Film Review:

1917

 

The madness and futility of the First World War has been the inspiration for many fine films, beginning in 1930 with Lewis Milestone’s version of the Erich Maria Remarque novel, ‘All Quiet on the Western Front’, which was a daring story for its time, in that it showed the horrors of war from the perspective of German infantrymen.

In Sam Mendes’s ‘1917’, it is the British with whom we sympathise, but in other ways, the themes are similar - incompetent and ego-driven officers, and troops who are treated as cannon fodder. Mendes, however, also gives us officers doing their best in impossible circumstances.

This film is based on a story told to Mendes by his grandfather, Alfred, to whom the film is dedicated. In that respect, it is a very personal project.

But what makes ‘1917’ unique is the way it is filmed as a continuous shot or, at least, the illusion of one. We literally follow the two lance corporals, Blake (Dean-Charles Chapman) and Schofield (George MacKay), on their mission to cross no man’s land and reach the Devonshire battalion in order to warn the colonel that they are heading into a German trap and they should call off their attack. For Corporal Blake, this mission is deeply personal – his brother is a lieutenant with the Devons.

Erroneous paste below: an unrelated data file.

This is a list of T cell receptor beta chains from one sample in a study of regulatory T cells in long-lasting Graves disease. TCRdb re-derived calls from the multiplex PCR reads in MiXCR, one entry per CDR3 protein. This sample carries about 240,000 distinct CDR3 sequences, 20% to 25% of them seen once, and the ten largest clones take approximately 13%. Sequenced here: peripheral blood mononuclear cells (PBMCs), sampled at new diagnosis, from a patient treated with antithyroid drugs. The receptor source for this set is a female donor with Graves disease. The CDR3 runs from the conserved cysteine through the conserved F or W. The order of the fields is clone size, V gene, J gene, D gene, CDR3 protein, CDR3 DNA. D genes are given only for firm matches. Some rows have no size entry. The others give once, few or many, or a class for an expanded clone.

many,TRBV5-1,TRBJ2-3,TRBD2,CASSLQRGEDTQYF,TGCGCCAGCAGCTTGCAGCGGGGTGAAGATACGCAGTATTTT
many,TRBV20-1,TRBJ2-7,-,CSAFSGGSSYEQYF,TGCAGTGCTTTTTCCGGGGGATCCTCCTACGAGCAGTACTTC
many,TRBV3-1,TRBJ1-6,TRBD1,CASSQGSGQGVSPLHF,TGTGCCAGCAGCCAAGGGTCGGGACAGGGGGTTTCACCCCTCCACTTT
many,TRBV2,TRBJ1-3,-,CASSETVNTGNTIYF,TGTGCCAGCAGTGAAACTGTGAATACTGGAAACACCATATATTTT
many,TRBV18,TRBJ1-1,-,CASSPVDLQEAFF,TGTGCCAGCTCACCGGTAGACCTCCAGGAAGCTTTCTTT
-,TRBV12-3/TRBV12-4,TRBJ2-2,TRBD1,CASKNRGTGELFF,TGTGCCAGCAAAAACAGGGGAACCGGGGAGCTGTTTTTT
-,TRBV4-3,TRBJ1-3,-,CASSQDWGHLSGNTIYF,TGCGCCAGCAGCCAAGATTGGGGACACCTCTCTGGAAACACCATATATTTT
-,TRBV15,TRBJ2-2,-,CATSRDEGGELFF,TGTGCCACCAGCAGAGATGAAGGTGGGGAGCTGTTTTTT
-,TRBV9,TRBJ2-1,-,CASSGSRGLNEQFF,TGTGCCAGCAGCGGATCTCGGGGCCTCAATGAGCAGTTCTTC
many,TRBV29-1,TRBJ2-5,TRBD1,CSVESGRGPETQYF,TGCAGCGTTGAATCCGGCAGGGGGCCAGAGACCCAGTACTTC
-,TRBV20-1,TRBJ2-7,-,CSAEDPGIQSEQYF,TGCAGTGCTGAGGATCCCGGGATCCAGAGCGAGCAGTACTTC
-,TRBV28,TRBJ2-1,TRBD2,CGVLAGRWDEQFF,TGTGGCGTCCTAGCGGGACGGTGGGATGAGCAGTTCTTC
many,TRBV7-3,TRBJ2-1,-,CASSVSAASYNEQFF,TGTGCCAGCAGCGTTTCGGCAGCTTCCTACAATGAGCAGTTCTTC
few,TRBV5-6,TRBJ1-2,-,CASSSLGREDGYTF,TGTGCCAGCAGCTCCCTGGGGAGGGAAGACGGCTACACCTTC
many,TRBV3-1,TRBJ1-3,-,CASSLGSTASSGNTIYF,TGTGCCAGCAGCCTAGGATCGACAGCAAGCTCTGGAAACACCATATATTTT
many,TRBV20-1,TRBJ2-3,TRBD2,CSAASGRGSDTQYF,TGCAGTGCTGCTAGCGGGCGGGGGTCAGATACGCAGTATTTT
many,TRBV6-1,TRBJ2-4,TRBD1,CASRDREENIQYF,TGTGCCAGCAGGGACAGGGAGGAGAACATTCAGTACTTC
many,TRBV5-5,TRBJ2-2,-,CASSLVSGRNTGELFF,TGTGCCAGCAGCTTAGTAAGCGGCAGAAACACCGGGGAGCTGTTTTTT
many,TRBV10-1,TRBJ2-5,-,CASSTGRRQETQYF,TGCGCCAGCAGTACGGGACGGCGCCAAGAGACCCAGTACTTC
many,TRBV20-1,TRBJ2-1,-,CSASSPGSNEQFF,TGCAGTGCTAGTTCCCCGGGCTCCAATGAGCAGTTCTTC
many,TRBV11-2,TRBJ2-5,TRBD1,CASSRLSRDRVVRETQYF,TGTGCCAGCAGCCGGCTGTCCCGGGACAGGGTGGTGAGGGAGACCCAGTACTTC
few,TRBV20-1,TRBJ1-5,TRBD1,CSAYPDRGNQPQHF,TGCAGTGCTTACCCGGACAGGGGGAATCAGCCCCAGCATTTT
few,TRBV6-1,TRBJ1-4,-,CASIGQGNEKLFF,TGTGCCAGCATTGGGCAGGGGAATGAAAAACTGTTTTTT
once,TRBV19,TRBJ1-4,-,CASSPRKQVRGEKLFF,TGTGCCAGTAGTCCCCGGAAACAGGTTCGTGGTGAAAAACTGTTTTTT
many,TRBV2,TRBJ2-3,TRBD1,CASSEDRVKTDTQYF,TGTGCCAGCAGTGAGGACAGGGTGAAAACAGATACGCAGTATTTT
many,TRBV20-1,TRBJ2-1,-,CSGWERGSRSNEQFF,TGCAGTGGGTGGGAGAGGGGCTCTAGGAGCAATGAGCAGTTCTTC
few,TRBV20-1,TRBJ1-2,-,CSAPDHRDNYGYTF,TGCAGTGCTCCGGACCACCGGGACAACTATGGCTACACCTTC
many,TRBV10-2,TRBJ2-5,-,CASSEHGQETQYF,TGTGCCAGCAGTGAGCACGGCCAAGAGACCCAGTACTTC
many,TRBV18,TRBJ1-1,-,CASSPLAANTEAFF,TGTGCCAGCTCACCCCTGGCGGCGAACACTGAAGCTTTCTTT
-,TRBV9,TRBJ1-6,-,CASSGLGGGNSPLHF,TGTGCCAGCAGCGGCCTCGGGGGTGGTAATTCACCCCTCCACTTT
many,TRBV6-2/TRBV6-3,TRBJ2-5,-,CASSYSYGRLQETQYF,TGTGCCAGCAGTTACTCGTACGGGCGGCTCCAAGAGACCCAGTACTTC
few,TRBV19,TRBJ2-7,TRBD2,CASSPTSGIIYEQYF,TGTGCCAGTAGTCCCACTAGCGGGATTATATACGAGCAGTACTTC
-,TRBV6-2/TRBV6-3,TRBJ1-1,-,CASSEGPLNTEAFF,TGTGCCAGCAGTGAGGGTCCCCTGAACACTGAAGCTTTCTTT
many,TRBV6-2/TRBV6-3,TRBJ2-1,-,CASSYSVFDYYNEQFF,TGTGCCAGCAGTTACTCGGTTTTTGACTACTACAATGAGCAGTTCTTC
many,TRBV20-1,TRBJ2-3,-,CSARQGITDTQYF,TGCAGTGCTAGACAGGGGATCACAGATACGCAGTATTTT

We follow Blake and Schofield as they weave their way through the British trenches and then cross the battlefield, avoiding bomb craters filled with water and rotting bodies. Eventually they reach the abandoned German trenches, where a nasty surprise awaits them.

There are heart-stopping incidents along the way, as well as a poignant encounter with a young French woman who is caring for an orphaned baby, a scene which reminds us humanity can exist in the hell that is the Western Front. Possibly the most moving moment of the entire film is the scene involving the hymn ‘Poor Wayfaring Stranger’. It brought tears to my eyes.